Every time you feel in God's creatures something pleasing and attractive, do not let your attention be arrested by them alone, but, passing them by, transfer your thought to God and say: "O my God, if Thy creations are so full of beauty, delight and joy, how infinitely more full of beauty, delight and joy art Thou Thyself, Creator of all!
- Nicodemus of the Holy Mountain

You can’t get to joy by making everything perfect. You can only get there by seeing in every imperfection all that’s joy.
-Ann Voscamp

Wednesday, April 28, 2010

Thanks, Turkey Durk! (or, Making a Quill Pen)

We recently finished up an ancient history course, and began a new course on the middle ages. We'll be studying the period of history from roughly 400 AD and about 1600 AD. We began with the division of Rome into two kingdoms and will end with the Spanish Armada and an overview of the world at the end of the 16th century. What young boy wouldn't love it? Gladiators, knights, castles, King Arthur, Robin Hood...
Here's where Turkey Durk comes in. I wanted to make quill pens with the kids, and asked a dear friend if she had any large feathers I could have. She had butchered a large tom by the name of Turkey Durk shortly before I asked, and donated some of his tail feathers to our homeschool. It worked out really well. I SO need a camera! It would have been fun to take some pictures of our project. It was actually quite easy to do. Here's the process:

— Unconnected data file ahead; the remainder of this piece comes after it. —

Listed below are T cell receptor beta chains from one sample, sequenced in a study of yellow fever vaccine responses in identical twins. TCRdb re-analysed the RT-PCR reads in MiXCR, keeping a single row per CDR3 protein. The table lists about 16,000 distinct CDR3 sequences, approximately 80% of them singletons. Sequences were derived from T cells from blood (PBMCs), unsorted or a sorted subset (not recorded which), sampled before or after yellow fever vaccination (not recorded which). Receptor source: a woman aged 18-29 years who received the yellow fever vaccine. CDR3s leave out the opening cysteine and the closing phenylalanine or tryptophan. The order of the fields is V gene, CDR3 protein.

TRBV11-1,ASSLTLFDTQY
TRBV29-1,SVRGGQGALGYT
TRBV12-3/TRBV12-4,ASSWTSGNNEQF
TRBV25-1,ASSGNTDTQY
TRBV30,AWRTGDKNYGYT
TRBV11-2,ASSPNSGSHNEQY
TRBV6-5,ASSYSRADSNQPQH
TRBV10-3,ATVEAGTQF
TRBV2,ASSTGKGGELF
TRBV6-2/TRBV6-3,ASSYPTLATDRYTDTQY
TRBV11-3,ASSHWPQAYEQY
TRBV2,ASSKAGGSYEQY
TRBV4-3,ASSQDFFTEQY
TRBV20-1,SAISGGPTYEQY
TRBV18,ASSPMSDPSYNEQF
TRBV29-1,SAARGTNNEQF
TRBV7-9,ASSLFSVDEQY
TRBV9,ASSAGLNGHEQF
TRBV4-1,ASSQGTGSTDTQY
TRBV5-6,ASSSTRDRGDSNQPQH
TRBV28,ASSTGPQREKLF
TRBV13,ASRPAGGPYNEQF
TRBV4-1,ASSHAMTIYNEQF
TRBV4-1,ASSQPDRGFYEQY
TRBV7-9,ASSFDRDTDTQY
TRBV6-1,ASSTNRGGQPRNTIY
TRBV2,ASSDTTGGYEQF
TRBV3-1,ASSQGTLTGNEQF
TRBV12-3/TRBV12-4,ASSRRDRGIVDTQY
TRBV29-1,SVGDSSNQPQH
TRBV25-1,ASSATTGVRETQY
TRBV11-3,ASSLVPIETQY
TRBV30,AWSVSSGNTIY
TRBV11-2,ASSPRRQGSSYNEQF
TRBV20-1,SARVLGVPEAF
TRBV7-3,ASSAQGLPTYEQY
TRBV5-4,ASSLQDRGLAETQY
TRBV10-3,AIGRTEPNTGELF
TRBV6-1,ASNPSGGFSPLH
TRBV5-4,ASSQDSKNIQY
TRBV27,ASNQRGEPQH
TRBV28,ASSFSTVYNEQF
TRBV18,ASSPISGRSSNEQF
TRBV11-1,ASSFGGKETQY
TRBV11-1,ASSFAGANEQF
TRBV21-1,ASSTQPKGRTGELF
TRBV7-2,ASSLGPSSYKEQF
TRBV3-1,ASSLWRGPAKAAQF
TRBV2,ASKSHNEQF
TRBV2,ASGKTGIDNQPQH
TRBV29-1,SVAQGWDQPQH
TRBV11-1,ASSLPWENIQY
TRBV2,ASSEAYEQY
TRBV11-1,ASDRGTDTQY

What you will need
some feathers about 10 inches long
a straight pin
a sharp craft knife
a cutting board
some sturdy paper (drawing paper works well)
some India Ink
a piece of felt (or paper toweling)

1. Soak the feathers in warm, soapy water for about 10 minutes.

2. Use the craft knife to remove a couple inches of feathers from the quill (or remove all of them, if you wish. They were used both ways.)

3. Cut the tip off the quill shaft at an angle using the craft knife. The very tip of the angle is the portion you will write with. Cut a tiny slit at the tip, parallel to the shaft. This tiny slit helps the ink to flow properly. (It would be so much more clear with a picture. I do apologize for my camera. It worked for about 15 seconds tonight. Just as I was snapping a picture of this process, it went berserk again!)

4. Use the straight pin to clean out the quill shaft.

To use the quill pen, dip it in the ink (about 1/2 inch) blotting the excess on the felt (or paper towel). Hold the quill at an angle with the "open" portion of the angle you cut facing up. You want that tiny slit you made facing the paper. Experiment to find the right angle and pressure. When we first tried it , I was using it "upside down". It was very hard to control the flow of ink and it was used up almost immediately. Just keep trying, and I'm sure you'll figure it out quickly.

Happy writing!

1 comment: